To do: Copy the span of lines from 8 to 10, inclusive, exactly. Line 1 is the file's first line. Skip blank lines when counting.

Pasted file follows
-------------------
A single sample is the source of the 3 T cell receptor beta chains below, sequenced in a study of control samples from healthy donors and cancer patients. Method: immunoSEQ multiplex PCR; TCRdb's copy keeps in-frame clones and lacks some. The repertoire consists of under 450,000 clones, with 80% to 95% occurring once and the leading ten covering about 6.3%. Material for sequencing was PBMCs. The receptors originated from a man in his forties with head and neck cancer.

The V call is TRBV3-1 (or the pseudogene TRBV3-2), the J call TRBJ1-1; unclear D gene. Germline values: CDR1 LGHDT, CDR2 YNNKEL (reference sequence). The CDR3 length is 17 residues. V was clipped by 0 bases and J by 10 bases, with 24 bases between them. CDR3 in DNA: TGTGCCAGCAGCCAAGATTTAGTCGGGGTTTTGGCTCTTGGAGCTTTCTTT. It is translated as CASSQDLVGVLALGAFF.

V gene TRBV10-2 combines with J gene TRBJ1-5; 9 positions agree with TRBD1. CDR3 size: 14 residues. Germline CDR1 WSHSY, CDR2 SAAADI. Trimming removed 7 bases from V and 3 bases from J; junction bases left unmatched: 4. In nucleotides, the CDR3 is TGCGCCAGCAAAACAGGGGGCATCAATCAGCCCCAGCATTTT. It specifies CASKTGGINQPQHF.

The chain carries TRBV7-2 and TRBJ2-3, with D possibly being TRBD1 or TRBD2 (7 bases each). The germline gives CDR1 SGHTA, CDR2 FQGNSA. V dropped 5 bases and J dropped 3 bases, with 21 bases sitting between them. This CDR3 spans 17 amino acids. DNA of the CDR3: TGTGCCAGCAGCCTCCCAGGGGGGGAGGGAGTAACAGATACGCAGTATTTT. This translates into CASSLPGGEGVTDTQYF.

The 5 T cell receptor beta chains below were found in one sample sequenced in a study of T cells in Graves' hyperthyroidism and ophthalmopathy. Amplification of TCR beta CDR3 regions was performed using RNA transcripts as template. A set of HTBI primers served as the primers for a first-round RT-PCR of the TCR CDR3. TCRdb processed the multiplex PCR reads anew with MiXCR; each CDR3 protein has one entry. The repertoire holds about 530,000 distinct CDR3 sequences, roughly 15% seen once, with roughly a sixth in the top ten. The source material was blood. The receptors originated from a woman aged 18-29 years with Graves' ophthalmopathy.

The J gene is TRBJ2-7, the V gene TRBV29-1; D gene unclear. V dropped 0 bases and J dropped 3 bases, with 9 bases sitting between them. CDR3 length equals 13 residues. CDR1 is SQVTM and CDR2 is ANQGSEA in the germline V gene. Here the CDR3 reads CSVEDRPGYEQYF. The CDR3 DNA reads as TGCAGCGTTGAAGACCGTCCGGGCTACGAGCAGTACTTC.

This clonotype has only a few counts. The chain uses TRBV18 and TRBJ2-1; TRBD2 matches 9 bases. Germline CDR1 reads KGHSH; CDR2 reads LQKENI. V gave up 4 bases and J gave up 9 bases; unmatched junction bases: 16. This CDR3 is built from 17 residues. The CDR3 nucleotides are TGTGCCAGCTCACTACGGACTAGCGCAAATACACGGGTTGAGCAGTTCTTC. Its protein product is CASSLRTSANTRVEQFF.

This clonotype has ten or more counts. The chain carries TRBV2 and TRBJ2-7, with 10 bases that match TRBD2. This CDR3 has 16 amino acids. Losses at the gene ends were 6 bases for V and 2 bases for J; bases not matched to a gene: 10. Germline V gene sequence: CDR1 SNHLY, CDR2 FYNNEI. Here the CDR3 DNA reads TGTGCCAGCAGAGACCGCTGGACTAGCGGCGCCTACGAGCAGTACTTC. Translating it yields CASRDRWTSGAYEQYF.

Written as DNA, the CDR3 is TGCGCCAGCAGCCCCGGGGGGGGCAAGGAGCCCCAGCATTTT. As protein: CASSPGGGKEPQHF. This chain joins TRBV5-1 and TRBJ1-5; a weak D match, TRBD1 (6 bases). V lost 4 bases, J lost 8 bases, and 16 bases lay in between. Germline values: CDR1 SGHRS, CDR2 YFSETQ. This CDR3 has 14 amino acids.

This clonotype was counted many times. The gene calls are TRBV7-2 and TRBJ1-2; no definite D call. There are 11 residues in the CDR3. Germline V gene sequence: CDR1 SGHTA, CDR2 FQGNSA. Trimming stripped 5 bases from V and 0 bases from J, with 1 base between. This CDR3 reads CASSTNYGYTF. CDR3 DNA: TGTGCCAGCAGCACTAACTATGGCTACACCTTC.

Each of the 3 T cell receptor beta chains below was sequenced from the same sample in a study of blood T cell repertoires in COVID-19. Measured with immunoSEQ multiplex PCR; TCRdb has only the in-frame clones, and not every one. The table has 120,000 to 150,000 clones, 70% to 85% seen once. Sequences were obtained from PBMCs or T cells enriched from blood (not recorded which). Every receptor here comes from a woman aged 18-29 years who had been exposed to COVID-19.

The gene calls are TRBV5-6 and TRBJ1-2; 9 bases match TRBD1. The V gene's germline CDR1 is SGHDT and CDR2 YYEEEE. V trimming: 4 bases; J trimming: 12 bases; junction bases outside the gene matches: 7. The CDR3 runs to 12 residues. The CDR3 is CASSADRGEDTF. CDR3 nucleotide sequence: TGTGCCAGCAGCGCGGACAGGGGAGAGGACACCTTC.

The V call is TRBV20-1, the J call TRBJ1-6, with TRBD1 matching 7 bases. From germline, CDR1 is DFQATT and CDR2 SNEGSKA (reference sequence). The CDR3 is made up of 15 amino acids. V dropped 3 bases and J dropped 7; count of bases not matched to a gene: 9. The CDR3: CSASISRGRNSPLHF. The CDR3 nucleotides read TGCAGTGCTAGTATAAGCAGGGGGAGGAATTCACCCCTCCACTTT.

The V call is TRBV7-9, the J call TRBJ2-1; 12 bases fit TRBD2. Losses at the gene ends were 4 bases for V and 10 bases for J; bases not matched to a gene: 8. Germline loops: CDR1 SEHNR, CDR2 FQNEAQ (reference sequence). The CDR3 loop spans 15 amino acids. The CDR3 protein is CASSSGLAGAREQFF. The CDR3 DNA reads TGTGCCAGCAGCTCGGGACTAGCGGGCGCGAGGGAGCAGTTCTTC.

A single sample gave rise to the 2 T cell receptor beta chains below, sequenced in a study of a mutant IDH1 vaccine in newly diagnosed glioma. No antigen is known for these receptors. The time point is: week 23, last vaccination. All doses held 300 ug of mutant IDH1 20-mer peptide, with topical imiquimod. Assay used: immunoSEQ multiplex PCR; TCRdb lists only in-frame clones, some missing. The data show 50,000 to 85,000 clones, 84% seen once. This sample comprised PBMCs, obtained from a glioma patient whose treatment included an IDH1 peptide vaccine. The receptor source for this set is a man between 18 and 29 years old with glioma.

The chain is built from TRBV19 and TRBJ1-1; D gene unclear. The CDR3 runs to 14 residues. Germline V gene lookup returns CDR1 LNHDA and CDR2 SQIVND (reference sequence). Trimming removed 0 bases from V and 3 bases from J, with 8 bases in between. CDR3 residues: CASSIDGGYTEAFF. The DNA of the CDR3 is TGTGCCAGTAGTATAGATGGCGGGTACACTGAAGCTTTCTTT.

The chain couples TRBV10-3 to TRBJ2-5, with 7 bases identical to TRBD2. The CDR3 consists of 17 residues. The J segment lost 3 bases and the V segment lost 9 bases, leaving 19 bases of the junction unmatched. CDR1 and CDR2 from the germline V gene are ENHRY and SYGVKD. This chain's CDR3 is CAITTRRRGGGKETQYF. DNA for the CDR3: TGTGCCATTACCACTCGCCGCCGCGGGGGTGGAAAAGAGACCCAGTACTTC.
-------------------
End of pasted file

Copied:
This clonotype has ten or more counts. The chain carries TRBV2 and TRBJ2-7, with 10 bases that match TRBD2. This CDR3 has 16 amino acids. Losses at the gene ends were 6 bases for V and 2 bases for J; bases not matched to a gene: 10. Germline V gene sequence: CDR1 SNHLY, CDR2 FYNNEI. Here the CDR3 DNA reads TGTGCCAGCAGAGACCGCTGGACTAGCGGCGCCTACGAGCAGTACTTC. Translating it yields CASRDRWTSGAYEQYF.

Written as DNA, the CDR3 is TGCGCCAGCAGCCCCGGGGGGGGCAAGGAGCCCCAGCATTTT. As protein: CASSPGGGKEPQHF. This chain joins TRBV5-1 and TRBJ1-5; a weak D match, TRBD1 (6 bases). V lost 4 bases, J lost 8 bases, and 16 bases lay in between. Germline values: CDR1 SGHRS, CDR2 YFSETQ. This CDR3 has 14 amino acids.

This clonotype was counted many times. The gene calls are TRBV7-2 and TRBJ1-2; no definite D call. There are 11 residues in the CDR3. Germline V gene sequence: CDR1 SGHTA, CDR2 FQGNSA. Trimming stripped 5 bases from V and 0 bases from J, with 1 base between. This CDR3 reads CASSTNYGYTF. CDR3 DNA: TGTGCCAGCAGCACTAACTATGGCTACACCTTC.